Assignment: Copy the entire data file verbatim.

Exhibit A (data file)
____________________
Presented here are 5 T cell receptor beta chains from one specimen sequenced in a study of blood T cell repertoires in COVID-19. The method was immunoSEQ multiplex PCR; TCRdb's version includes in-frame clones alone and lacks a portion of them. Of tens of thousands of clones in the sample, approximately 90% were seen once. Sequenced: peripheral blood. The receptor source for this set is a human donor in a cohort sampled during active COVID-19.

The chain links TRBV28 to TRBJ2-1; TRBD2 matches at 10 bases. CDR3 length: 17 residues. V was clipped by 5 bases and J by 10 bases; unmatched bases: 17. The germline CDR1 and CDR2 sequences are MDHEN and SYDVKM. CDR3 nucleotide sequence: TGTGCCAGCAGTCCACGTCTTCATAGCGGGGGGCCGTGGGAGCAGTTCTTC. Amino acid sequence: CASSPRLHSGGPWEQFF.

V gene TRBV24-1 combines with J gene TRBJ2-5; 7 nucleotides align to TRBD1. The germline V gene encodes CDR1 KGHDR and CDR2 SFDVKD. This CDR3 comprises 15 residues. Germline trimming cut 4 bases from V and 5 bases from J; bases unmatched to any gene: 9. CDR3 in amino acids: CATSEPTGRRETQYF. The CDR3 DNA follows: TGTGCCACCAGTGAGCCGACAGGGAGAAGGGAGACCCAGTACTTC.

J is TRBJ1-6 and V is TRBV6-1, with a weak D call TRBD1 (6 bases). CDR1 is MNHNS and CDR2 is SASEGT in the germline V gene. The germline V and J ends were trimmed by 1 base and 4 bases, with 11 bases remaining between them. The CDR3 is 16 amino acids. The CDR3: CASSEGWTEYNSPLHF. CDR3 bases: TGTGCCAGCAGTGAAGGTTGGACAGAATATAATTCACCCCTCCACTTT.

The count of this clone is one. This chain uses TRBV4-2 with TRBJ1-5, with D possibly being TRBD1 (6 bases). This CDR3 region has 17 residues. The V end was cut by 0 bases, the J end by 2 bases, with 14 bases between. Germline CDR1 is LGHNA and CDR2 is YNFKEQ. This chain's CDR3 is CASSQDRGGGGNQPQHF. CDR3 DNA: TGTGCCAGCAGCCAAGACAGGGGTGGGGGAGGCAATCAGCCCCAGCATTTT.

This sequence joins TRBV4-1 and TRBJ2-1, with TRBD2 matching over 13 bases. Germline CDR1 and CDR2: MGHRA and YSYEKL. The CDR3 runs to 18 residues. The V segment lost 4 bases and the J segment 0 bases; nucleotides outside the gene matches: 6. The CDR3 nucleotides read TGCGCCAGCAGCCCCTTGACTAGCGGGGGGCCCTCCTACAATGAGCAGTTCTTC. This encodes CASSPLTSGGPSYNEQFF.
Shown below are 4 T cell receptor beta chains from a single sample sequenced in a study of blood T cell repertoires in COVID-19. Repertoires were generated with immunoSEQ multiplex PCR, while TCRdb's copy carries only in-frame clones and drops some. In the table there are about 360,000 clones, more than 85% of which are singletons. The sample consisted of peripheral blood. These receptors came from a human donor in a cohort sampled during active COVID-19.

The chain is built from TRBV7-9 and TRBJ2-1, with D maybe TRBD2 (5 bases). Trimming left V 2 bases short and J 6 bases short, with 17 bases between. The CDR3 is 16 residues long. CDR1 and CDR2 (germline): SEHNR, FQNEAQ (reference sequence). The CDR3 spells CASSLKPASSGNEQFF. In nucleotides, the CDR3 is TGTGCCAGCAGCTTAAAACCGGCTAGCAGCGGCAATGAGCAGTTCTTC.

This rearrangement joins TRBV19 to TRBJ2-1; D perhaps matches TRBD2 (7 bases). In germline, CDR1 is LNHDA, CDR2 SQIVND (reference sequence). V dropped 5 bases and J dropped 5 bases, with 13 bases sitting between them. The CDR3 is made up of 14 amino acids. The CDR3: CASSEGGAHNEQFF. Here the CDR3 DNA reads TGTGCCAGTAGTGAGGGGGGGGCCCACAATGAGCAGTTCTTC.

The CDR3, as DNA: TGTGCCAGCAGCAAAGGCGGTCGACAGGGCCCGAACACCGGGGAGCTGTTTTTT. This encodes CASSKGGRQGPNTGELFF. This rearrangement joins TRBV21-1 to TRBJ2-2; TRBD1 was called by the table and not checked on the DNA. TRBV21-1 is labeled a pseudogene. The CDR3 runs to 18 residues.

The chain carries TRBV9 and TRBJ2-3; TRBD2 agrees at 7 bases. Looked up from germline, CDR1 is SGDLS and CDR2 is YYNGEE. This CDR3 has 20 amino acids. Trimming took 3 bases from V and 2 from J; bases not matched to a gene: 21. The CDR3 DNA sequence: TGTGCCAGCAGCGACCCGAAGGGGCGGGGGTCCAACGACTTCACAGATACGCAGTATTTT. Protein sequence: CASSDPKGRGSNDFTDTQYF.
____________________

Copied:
Presented here are 5 T cell receptor beta chains from one specimen sequenced in a study of blood T cell repertoires in COVID-19. The method was immunoSEQ multiplex PCR; TCRdb's version includes in-frame clones alone and lacks a portion of them. Of tens of thousands of clones in the sample, approximately 90% were seen once. Sequenced: peripheral blood. The receptor source for this set is a human donor in a cohort sampled during active COVID-19.

The chain links TRBV28 to TRBJ2-1; TRBD2 matches at 10 bases. CDR3 length: 17 residues. V was clipped by 5 bases and J by 10 bases; unmatched bases: 17. The germline CDR1 and CDR2 sequences are MDHEN and SYDVKM. CDR3 nucleotide sequence: TGTGCCAGCAGTCCACGTCTTCATAGCGGGGGGCCGTGGGAGCAGTTCTTC. Amino acid sequence: CASSPRLHSGGPWEQFF.

V gene TRBV24-1 combines with J gene TRBJ2-5; 7 nucleotides align to TRBD1. The germline V gene encodes CDR1 KGHDR and CDR2 SFDVKD. This CDR3 comprises 15 residues. Germline trimming cut 4 bases from V and 5 bases from J; bases unmatched to any gene: 9. CDR3 in amino acids: CATSEPTGRRETQYF. The CDR3 DNA follows: TGTGCCACCAGTGAGCCGACAGGGAGAAGGGAGACCCAGTACTTC.

J is TRBJ1-6 and V is TRBV6-1, with a weak D call TRBD1 (6 bases). CDR1 is MNHNS and CDR2 is SASEGT in the germline V gene. The germline V and J ends were trimmed by 1 base and 4 bases, with 11 bases remaining between them. The CDR3 is 16 amino acids. The CDR3: CASSEGWTEYNSPLHF. CDR3 bases: TGTGCCAGCAGTGAAGGTTGGACAGAATATAATTCACCCCTCCACTTT.

The count of this clone is one. This chain uses TRBV4-2 with TRBJ1-5, with D possibly being TRBD1 (6 bases). This CDR3 region has 17 residues. The V end was cut by 0 bases, the J end by 2 bases, with 14 bases between. Germline CDR1 is LGHNA and CDR2 is YNFKEQ. This chain's CDR3 is CASSQDRGGGGNQPQHF. CDR3 DNA: TGTGCCAGCAGCCAAGACAGGGGTGGGGGAGGCAATCAGCCCCAGCATTTT.

This sequence joins TRBV4-1 and TRBJ2-1, with TRBD2 matching over 13 bases. Germline CDR1 and CDR2: MGHRA and YSYEKL. The CDR3 runs to 18 residues. The V segment lost 4 bases and the J segment 0 bases; nucleotides outside the gene matches: 6. The CDR3 nucleotides read TGCGCCAGCAGCCCCTTGACTAGCGGGGGGCCCTCCTACAATGAGCAGTTCTTC. This encodes CASSPLTSGGPSYNEQFF.
Shown below are 4 T cell receptor beta chains from a single sample sequenced in a study of blood T cell repertoires in COVID-19. Repertoires were generated with immunoSEQ multiplex PCR, while TCRdb's copy carries only in-frame clones and drops some. In the table there are about 360,000 clones, more than 85% of which are singletons. The sample consisted of peripheral blood. These receptors came from a human donor in a cohort sampled during active COVID-19.

The chain is built from TRBV7-9 and TRBJ2-1, with D maybe TRBD2 (5 bases). Trimming left V 2 bases short and J 6 bases short, with 17 bases between. The CDR3 is 16 residues long. CDR1 and CDR2 (germline): SEHNR, FQNEAQ (reference sequence). The CDR3 spells CASSLKPASSGNEQFF. In nucleotides, the CDR3 is TGTGCCAGCAGCTTAAAACCGGCTAGCAGCGGCAATGAGCAGTTCTTC.

This rearrangement joins TRBV19 to TRBJ2-1; D perhaps matches TRBD2 (7 bases). In germline, CDR1 is LNHDA, CDR2 SQIVND (reference sequence). V dropped 5 bases and J dropped 5 bases, with 13 bases sitting between them. The CDR3 is made up of 14 amino acids. The CDR3: CASSEGGAHNEQFF. Here the CDR3 DNA reads TGTGCCAGTAGTGAGGGGGGGGCCCACAATGAGCAGTTCTTC.

The CDR3, as DNA: TGTGCCAGCAGCAAAGGCGGTCGACAGGGCCCGAACACCGGGGAGCTGTTTTTT. This encodes CASSKGGRQGPNTGELFF. This rearrangement joins TRBV21-1 to TRBJ2-2; TRBD1 was called by the table and not checked on the DNA. TRBV21-1 is labeled a pseudogene. The CDR3 runs to 18 residues.

The chain carries TRBV9 and TRBJ2-3; TRBD2 agrees at 7 bases. Looked up from germline, CDR1 is SGDLS and CDR2 is YYNGEE. This CDR3 has 20 amino acids. Trimming took 3 bases from V and 2 from J; bases not matched to a gene: 21. The CDR3 DNA sequence: TGTGCCAGCAGCGACCCGAAGGGGCGGGGGTCCAACGACTTCACAGATACGCAGTATTTT. Protein sequence: CASSDPKGRGSNDFTDTQYF.